After months of instability and uncertainty, the Co-operative Bank has once again managed to stabilise itself. The discovery of a £1.5 billion hole in the bank’s capital in June led to serious concerns about its future.
The bank once again looks set to continue operating. The bank has now successfully completed its Liability Management Exercise (LME), which has generated equity from £1 billion worth of bondholders’ capital. After a court meeting and series of votes from bondholders, this key recapitalisation move has now successfully been put in place.
The remaining half a billion pounds in the equity hole shall be filled through a combination of sources. This will include funds from capital sales, savings on interest, and funds from majority stakeholder the Co-operative Group.
However, as a result of the LME, the institution is now no longer purely “The Co-operative Bank.” While the Co-operative Group shall remain the single largest investor and the brand shall remain in place, the bank’s shares will now be divided with other stakeholders. The Co-operative Group previously held complete ownership of the bank, but now own just 30% of shares.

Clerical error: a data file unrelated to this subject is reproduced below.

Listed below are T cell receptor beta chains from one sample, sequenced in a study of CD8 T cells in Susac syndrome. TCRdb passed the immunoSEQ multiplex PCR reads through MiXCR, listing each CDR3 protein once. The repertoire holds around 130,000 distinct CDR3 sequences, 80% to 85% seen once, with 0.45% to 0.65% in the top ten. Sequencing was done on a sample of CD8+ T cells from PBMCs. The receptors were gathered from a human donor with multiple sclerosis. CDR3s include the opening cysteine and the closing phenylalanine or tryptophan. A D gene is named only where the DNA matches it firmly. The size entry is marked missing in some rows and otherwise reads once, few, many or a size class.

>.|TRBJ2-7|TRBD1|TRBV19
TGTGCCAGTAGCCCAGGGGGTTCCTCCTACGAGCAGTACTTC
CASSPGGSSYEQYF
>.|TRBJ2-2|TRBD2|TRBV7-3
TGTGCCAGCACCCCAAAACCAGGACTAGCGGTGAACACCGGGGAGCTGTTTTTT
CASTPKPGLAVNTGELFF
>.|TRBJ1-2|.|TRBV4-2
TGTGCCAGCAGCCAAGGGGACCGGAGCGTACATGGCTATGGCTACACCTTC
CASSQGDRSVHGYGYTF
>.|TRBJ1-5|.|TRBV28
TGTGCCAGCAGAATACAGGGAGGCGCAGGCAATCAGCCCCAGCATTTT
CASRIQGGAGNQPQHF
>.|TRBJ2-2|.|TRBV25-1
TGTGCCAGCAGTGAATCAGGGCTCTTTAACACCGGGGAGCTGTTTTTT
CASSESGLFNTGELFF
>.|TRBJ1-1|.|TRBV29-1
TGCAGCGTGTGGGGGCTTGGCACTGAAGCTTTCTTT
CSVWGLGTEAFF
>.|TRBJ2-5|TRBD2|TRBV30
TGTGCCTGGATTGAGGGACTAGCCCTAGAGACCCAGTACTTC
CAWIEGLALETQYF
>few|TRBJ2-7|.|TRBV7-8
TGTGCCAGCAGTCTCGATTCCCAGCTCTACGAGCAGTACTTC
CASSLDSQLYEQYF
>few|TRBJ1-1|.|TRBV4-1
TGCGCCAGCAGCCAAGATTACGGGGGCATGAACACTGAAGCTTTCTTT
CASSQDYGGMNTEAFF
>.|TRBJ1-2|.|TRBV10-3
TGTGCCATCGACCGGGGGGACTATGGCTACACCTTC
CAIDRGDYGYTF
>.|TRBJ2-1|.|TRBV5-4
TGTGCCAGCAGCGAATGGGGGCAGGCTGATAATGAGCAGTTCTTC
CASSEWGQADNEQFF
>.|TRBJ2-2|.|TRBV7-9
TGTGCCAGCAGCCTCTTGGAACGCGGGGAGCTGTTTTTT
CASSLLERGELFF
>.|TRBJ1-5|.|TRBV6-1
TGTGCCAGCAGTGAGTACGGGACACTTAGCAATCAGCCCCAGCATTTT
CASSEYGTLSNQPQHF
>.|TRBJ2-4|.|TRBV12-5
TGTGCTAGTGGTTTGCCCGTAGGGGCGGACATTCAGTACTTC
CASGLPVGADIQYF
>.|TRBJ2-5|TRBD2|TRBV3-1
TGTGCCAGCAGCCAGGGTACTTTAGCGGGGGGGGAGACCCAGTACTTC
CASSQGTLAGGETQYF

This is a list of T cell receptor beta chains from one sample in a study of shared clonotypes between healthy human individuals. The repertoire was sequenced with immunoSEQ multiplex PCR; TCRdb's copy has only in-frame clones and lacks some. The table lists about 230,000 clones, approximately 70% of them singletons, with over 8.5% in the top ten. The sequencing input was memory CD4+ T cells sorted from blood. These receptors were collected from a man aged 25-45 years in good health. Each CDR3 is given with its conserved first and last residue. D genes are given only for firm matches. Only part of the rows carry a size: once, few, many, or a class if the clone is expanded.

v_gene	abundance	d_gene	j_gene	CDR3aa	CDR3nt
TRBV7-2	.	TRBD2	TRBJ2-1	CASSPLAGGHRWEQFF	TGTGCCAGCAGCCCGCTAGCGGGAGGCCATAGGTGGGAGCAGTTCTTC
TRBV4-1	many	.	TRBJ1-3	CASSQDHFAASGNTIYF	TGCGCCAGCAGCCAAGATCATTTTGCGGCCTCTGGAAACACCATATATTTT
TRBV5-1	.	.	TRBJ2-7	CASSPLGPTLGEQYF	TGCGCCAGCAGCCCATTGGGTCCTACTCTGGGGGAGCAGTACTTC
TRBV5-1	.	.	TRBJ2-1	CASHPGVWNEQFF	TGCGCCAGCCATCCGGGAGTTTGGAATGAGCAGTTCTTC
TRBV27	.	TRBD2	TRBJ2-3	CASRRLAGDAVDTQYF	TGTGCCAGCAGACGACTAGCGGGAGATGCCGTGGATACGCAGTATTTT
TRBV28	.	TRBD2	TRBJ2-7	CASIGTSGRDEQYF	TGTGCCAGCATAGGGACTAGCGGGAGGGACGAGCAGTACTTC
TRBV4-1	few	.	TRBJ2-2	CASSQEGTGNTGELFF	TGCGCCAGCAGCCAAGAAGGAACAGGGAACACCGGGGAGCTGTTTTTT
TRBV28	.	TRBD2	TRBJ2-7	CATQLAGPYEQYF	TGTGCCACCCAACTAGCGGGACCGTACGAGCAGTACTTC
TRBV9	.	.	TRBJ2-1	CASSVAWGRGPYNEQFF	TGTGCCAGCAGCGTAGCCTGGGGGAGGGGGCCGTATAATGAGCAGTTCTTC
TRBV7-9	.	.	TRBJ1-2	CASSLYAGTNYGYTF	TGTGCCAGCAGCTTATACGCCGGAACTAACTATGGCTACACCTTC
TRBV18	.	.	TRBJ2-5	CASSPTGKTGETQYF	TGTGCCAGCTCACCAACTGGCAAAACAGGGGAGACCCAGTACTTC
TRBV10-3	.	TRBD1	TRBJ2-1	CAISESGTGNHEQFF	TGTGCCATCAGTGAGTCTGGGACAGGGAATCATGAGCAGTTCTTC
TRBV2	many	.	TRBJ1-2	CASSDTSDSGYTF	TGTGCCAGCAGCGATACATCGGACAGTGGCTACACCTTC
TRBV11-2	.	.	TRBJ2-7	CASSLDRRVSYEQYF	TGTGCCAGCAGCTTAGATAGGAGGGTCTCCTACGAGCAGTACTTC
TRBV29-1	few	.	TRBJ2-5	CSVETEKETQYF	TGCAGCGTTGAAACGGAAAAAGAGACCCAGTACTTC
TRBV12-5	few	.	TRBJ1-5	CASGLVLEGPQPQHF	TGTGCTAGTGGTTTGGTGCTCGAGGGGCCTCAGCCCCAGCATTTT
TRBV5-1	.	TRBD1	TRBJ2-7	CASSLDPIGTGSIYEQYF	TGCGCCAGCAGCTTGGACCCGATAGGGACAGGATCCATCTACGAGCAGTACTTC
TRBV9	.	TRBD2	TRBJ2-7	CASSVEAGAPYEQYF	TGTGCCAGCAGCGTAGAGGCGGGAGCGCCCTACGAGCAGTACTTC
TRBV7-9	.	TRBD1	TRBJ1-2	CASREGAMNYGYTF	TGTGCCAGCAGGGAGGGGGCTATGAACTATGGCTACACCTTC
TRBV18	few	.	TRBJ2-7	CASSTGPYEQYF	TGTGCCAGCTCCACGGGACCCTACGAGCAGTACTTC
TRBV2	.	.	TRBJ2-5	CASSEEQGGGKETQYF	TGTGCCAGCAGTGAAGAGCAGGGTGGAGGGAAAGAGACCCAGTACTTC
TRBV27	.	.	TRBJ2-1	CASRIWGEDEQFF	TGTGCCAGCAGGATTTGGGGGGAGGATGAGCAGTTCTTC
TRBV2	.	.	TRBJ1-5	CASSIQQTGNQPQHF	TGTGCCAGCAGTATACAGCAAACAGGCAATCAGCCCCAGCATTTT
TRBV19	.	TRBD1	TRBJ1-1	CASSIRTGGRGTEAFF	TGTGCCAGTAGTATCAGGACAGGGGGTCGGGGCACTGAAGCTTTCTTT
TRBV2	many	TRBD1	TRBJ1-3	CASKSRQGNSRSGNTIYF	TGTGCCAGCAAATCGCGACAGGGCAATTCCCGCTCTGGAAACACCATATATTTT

The remaining 70% of shares will be divided among bondholders such as Monarch Alternative Capital. However, it is worth noting that no more than 9.9% of the bank’s equity will go to any single stakeholder. As such, while the Co-operative Group’s ownership is significantly reduced, they will still be the biggest single shareholder more than three times over.
The Co-operative Group’s ethical remit will also remain in place, having been incorporated into the articles of association for the bank.
While the bank’s future now looks more secure, there is still a lot of work to do. When the LME was unveiled last month, head of the bank’s management team Niall Booker confessed that it could take five years before the bank once again turns profitable.
The reputation of the bank has also been significantly damaged. Alongside the significant financial instability the bank has experienced, people’s opinions have also been tarnished by allegations of Class A drug use against the bank’s former chairman. In the wake of these embarassments, the bank has seen the loss of some customers.
The bank now faces several further steps. 15% of the bank’s branches are to be closed. This represents almost 50 individual branches out of the bank’s total of 324. The bank’s IT systems are also set for a massive overhaul.
The bank is also set to enter into negotiations with the Financial Conduct Authority, regarding a potential listing on the stock market next year.